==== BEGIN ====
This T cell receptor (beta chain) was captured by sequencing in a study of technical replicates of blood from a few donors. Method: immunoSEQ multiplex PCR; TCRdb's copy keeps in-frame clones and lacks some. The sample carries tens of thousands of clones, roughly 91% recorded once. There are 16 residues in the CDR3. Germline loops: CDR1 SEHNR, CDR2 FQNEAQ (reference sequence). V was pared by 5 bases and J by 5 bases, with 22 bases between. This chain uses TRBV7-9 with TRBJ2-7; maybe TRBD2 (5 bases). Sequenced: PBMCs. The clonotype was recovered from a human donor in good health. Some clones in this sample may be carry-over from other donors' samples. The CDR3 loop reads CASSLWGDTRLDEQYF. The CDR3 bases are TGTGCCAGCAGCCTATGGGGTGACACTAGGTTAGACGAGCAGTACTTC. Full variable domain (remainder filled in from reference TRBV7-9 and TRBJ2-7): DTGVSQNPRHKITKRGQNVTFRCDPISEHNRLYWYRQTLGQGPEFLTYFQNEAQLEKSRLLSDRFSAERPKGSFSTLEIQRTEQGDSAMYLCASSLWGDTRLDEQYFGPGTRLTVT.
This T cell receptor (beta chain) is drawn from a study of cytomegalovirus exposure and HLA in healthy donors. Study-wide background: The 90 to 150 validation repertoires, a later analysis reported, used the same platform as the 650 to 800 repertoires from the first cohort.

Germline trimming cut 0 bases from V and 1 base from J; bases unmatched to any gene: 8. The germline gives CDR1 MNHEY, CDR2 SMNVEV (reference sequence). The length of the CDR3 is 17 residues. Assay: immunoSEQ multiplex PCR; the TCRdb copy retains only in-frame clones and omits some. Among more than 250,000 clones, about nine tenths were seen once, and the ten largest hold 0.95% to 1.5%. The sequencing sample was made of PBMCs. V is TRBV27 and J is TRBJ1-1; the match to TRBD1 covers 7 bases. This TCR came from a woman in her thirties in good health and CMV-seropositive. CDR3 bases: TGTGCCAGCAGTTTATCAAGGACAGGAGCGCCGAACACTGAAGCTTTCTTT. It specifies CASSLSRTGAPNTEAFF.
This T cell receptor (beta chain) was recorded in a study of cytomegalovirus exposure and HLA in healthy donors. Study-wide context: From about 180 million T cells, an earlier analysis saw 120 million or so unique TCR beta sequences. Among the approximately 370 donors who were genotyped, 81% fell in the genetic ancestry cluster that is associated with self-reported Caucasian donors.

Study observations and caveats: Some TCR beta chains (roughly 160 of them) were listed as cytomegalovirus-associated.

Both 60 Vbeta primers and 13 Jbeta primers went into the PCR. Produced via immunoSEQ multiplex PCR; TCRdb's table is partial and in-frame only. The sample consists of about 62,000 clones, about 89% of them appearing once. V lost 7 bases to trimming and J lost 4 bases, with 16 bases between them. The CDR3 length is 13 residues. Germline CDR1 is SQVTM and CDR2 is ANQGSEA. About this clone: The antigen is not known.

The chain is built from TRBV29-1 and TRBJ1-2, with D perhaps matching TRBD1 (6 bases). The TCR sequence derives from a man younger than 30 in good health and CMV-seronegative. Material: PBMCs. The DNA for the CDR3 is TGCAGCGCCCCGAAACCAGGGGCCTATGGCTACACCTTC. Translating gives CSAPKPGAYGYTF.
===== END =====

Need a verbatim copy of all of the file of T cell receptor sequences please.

This T cell receptor (beta chain) was captured by sequencing in a study of technical replicates of blood from a few donors. Method: immunoSEQ multiplex PCR; TCRdb's copy keeps in-frame clones and lacks some. The sample carries tens of thousands of clones, roughly 91% recorded once. There are 16 residues in the CDR3. Germline loops: CDR1 SEHNR, CDR2 FQNEAQ (reference sequence). V was pared by 5 bases and J by 5 bases, with 22 bases between. This chain uses TRBV7-9 with TRBJ2-7; maybe TRBD2 (5 bases). Sequenced: PBMCs. The clonotype was recovered from a human donor in good health. Some clones in this sample may be carry-over from other donors' samples. The CDR3 loop reads CASSLWGDTRLDEQYF. The CDR3 bases are TGTGCCAGCAGCCTATGGGGTGACACTAGGTTAGACGAGCAGTACTTC. Full variable domain (remainder filled in from reference TRBV7-9 and TRBJ2-7): DTGVSQNPRHKITKRGQNVTFRCDPISEHNRLYWYRQTLGQGPEFLTYFQNEAQLEKSRLLSDRFSAERPKGSFSTLEIQRTEQGDSAMYLCASSLWGDTRLDEQYFGPGTRLTVT.
This T cell receptor (beta chain) is drawn from a study of cytomegalovirus exposure and HLA in healthy donors. Study-wide background: The 90 to 150 validation repertoires, a later analysis reported, used the same platform as the 650 to 800 repertoires from the first cohort.

Germline trimming cut 0 bases from V and 1 base from J; bases unmatched to any gene: 8. The germline gives CDR1 MNHEY, CDR2 SMNVEV (reference sequence). The length of the CDR3 is 17 residues. Assay: immunoSEQ multiplex PCR; the TCRdb copy retains only in-frame clones and omits some. Among more than 250,000 clones, about nine tenths were seen once, and the ten largest hold 0.95% to 1.5%. The sequencing sample was made of PBMCs. V is TRBV27 and J is TRBJ1-1; the match to TRBD1 covers 7 bases. This TCR came from a woman in her thirties in good health and CMV-seropositive. CDR3 bases: TGTGCCAGCAGTTTATCAAGGACAGGAGCGCCGAACACTGAAGCTTTCTTT. It specifies CASSLSRTGAPNTEAFF.
This T cell receptor (beta chain) was recorded in a study of cytomegalovirus exposure and HLA in healthy donors. Study-wide context: From about 180 million T cells, an earlier analysis saw 120 million or so unique TCR beta sequences. Among the approximately 370 donors who were genotyped, 81% fell in the genetic ancestry cluster that is associated with self-reported Caucasian donors.

Study observations and caveats: Some TCR beta chains (roughly 160 of them) were listed as cytomegalovirus-associated.

Both 60 Vbeta primers and 13 Jbeta primers went into the PCR. Produced via immunoSEQ multiplex PCR; TCRdb's table is partial and in-frame only. The sample consists of about 62,000 clones, about 89% of them appearing once. V lost 7 bases to trimming and J lost 4 bases, with 16 bases between them. The CDR3 length is 13 residues. Germline CDR1 is SQVTM and CDR2 is ANQGSEA. About this clone: The antigen is not known.

The chain is built from TRBV29-1 and TRBJ1-2, with D perhaps matching TRBD1 (6 bases). The TCR sequence derives from a man younger than 30 in good health and CMV-seronegative. Material: PBMCs. The DNA for the CDR3 is TGCAGCGCCCCGAAACCAGGGGCCTATGGCTACACCTTC. Translating gives CSAPKPGAYGYTF.